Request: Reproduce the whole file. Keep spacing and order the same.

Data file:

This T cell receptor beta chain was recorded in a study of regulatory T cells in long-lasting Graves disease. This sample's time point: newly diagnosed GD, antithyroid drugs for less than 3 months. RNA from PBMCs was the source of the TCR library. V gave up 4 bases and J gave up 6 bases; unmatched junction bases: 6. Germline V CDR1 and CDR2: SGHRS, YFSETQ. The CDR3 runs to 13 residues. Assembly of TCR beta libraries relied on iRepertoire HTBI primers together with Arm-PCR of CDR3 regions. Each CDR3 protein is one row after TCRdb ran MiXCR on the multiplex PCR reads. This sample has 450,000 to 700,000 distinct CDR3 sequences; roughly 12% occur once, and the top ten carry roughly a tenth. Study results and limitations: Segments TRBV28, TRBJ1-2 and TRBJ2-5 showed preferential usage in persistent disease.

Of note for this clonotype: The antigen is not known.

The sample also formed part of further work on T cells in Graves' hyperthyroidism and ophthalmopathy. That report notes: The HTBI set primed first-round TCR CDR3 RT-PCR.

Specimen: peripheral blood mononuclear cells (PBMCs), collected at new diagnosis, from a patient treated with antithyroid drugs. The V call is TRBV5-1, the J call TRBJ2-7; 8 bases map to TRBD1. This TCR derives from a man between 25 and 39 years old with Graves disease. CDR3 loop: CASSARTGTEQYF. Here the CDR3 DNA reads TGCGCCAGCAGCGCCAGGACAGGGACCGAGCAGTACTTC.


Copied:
This T cell receptor beta chain was recorded in a study of regulatory T cells in long-lasting Graves disease. This sample's time point: newly diagnosed GD, antithyroid drugs for less than 3 months. RNA from PBMCs was the source of the TCR library. V gave up 4 bases and J gave up 6 bases; unmatched junction bases: 6. Germline V CDR1 and CDR2: SGHRS, YFSETQ. The CDR3 runs to 13 residues. Assembly of TCR beta libraries relied on iRepertoire HTBI primers together with Arm-PCR of CDR3 regions. Each CDR3 protein is one row after TCRdb ran MiXCR on the multiplex PCR reads. This sample has 450,000 to 700,000 distinct CDR3 sequences; roughly 12% occur once, and the top ten carry roughly a tenth. Study results and limitations: Segments TRBV28, TRBJ1-2 and TRBJ2-5 showed preferential usage in persistent disease.

Of note for this clonotype: The antigen is not known.

The sample also formed part of further work on T cells in Graves' hyperthyroidism and ophthalmopathy. That report notes: The HTBI set primed first-round TCR CDR3 RT-PCR.

Specimen: peripheral blood mononuclear cells (PBMCs), collected at new diagnosis, from a patient treated with antithyroid drugs. The V call is TRBV5-1, the J call TRBJ2-7; 8 bases map to TRBD1. This TCR derives from a man between 25 and 39 years old with Graves disease. CDR3 loop: CASSARTGTEQYF. Here the CDR3 DNA reads TGCGCCAGCAGCGCCAGGACAGGGACCGAGCAGTACTTC.